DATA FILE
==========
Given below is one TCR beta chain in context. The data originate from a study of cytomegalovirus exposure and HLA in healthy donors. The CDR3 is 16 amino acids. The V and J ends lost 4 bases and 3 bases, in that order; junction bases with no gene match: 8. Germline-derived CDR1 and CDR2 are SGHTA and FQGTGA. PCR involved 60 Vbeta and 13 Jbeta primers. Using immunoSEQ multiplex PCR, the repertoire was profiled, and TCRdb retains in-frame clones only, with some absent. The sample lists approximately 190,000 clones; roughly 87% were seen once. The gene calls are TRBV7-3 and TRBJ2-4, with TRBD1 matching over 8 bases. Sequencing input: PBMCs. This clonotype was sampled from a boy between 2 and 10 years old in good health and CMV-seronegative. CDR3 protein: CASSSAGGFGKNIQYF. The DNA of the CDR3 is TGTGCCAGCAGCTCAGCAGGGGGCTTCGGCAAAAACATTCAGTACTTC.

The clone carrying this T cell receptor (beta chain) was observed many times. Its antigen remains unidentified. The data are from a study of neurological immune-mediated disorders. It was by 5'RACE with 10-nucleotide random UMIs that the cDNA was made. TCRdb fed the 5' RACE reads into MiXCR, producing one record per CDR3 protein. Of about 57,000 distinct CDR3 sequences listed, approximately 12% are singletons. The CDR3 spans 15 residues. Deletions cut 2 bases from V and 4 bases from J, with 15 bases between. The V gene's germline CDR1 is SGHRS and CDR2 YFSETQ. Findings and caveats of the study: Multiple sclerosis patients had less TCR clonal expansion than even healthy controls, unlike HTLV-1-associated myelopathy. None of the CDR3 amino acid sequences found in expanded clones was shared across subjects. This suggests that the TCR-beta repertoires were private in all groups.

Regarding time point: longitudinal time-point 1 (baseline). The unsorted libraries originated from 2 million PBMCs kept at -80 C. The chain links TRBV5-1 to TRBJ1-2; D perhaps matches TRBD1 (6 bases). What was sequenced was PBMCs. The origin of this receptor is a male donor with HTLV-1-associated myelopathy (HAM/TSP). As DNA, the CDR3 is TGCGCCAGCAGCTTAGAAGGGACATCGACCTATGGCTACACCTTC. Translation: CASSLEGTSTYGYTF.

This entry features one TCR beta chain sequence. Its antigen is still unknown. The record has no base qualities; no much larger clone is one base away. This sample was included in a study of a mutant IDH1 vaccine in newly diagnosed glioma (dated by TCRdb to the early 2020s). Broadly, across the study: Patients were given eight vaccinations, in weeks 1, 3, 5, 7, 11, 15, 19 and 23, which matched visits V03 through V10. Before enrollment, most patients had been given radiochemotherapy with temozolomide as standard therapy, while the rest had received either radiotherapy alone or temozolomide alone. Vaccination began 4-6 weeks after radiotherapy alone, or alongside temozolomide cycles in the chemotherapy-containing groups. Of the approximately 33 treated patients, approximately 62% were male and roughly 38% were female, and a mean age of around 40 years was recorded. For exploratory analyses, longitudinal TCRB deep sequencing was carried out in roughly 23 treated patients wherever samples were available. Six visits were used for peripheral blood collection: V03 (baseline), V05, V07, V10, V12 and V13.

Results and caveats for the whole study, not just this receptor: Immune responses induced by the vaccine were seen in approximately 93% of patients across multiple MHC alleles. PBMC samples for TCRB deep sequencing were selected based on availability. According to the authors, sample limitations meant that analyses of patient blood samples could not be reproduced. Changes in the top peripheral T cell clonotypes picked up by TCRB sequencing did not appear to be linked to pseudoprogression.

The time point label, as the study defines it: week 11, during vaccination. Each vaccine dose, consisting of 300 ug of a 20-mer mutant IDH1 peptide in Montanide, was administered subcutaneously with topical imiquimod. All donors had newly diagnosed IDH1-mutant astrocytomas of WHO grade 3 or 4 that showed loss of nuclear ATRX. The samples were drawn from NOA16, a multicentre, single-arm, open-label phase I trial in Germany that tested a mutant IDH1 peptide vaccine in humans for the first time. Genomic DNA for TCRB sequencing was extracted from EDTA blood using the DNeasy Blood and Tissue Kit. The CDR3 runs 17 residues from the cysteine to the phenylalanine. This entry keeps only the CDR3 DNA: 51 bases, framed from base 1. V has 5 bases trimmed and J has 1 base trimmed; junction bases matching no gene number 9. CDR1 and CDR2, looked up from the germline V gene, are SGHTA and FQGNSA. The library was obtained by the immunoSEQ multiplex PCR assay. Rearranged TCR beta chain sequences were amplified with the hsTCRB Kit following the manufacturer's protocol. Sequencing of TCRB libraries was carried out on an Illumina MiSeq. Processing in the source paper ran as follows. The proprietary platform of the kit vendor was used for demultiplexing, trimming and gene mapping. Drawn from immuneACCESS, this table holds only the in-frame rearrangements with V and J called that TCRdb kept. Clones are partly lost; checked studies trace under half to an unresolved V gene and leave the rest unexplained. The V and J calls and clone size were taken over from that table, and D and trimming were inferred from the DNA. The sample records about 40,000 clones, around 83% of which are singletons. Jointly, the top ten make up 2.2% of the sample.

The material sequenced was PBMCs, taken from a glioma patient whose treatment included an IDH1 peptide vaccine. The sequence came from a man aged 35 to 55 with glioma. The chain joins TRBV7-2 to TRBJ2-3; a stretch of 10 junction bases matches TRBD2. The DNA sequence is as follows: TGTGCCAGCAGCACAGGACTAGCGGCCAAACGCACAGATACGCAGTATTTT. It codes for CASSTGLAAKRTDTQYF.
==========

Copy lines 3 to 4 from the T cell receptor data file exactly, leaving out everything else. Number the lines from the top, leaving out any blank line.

Regarding time point: longitudinal time-point 1 (baseline). The unsorted libraries originated from 2 million PBMCs kept at -80 C. The chain links TRBV5-1 to TRBJ1-2; D perhaps matches TRBD1 (6 bases). What was sequenced was PBMCs. The origin of this receptor is a male donor with HTLV-1-associated myelopathy (HAM/TSP). As DNA, the CDR3 is TGCGCCAGCAGCTTAGAAGGGACATCGACCTATGGCTACACCTTC. Translation: CASSLEGTSTYGYTF.

This entry features one TCR beta chain sequence. Its antigen is still unknown. The record has no base qualities; no much larger clone is one base away. This sample was included in a study of a mutant IDH1 vaccine in newly diagnosed glioma (dated by TCRdb to the early 2020s). Broadly, across the study: Patients were given eight vaccinations, in weeks 1, 3, 5, 7, 11, 15, 19 and 23, which matched visits V03 through V10. Before enrollment, most patients had been given radiochemotherapy with temozolomide as standard therapy, while the rest had received either radiotherapy alone or temozolomide alone. Vaccination began 4-6 weeks after radiotherapy alone, or alongside temozolomide cycles in the chemotherapy-containing groups. Of the approximately 33 treated patients, approximately 62% were male and roughly 38% were female, and a mean age of around 40 years was recorded. For exploratory analyses, longitudinal TCRB deep sequencing was carried out in roughly 23 treated patients wherever samples were available. Six visits were used for peripheral blood collection: V03 (baseline), V05, V07, V10, V12 and V13.